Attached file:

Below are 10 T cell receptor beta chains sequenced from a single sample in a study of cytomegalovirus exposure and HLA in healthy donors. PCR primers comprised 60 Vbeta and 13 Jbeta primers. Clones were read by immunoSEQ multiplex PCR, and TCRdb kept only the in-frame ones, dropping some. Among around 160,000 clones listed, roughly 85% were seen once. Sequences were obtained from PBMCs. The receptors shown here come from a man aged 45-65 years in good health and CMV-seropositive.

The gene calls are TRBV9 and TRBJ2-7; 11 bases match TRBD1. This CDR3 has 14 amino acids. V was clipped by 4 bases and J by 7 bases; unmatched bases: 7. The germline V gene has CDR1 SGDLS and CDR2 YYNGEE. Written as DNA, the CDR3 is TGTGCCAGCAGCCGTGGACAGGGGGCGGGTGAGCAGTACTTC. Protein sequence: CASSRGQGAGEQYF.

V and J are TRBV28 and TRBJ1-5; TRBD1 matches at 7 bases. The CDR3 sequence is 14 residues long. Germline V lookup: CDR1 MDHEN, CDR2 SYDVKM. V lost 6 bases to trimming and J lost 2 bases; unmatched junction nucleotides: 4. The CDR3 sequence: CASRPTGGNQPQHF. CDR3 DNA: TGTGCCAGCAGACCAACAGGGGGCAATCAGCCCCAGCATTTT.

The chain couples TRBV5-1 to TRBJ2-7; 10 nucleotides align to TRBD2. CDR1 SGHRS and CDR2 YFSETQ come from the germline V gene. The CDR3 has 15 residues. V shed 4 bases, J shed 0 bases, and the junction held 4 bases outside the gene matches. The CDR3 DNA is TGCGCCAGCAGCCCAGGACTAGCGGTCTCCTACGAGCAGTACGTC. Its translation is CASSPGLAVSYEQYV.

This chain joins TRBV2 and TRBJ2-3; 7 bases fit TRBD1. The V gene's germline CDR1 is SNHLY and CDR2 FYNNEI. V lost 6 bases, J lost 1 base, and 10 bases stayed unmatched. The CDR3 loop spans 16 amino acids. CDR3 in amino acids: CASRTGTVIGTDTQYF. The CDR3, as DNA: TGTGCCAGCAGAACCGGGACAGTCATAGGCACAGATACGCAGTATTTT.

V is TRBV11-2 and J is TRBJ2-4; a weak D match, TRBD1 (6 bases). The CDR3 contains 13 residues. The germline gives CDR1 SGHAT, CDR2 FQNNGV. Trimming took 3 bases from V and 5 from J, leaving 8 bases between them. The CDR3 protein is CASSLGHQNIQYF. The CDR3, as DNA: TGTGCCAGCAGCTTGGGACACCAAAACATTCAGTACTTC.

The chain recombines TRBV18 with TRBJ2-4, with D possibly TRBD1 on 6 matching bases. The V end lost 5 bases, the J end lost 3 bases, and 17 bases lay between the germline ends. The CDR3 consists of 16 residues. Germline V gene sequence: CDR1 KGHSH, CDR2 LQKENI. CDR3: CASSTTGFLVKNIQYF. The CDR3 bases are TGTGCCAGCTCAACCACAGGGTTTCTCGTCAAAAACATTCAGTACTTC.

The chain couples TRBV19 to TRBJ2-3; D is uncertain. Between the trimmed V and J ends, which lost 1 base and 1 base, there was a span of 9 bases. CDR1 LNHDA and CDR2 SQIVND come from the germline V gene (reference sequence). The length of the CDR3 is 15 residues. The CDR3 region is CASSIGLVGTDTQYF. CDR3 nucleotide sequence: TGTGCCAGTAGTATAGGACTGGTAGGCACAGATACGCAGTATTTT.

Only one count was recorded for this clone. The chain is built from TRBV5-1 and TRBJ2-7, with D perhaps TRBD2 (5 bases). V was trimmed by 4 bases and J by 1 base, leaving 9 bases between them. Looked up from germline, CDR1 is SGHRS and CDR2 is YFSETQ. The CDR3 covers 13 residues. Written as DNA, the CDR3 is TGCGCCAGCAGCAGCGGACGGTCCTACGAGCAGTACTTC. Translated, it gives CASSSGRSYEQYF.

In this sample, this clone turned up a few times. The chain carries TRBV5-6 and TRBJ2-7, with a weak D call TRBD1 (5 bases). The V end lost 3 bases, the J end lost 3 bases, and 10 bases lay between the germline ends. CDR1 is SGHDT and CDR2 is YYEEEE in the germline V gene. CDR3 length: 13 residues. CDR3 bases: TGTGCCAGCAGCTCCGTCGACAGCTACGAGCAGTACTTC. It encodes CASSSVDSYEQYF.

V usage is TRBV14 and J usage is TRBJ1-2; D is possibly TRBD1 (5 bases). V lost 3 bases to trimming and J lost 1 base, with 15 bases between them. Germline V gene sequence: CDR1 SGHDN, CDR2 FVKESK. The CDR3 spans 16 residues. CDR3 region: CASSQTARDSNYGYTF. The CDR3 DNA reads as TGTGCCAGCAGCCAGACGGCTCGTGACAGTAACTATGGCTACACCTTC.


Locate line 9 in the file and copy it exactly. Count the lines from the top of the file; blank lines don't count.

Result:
Only one count was recorded for this clone. The chain is built from TRBV5-1 and TRBJ2-7, with D perhaps TRBD2 (5 bases). V was trimmed by 4 bases and J by 1 base, leaving 9 bases between them. Looked up from germline, CDR1 is SGHRS and CDR2 is YFSETQ. The CDR3 covers 13 residues. Written as DNA, the CDR3 is TGCGCCAGCAGCAGCGGACGGTCCTACGAGCAGTACTTC. Translated, it gives CASSSGRSYEQYF.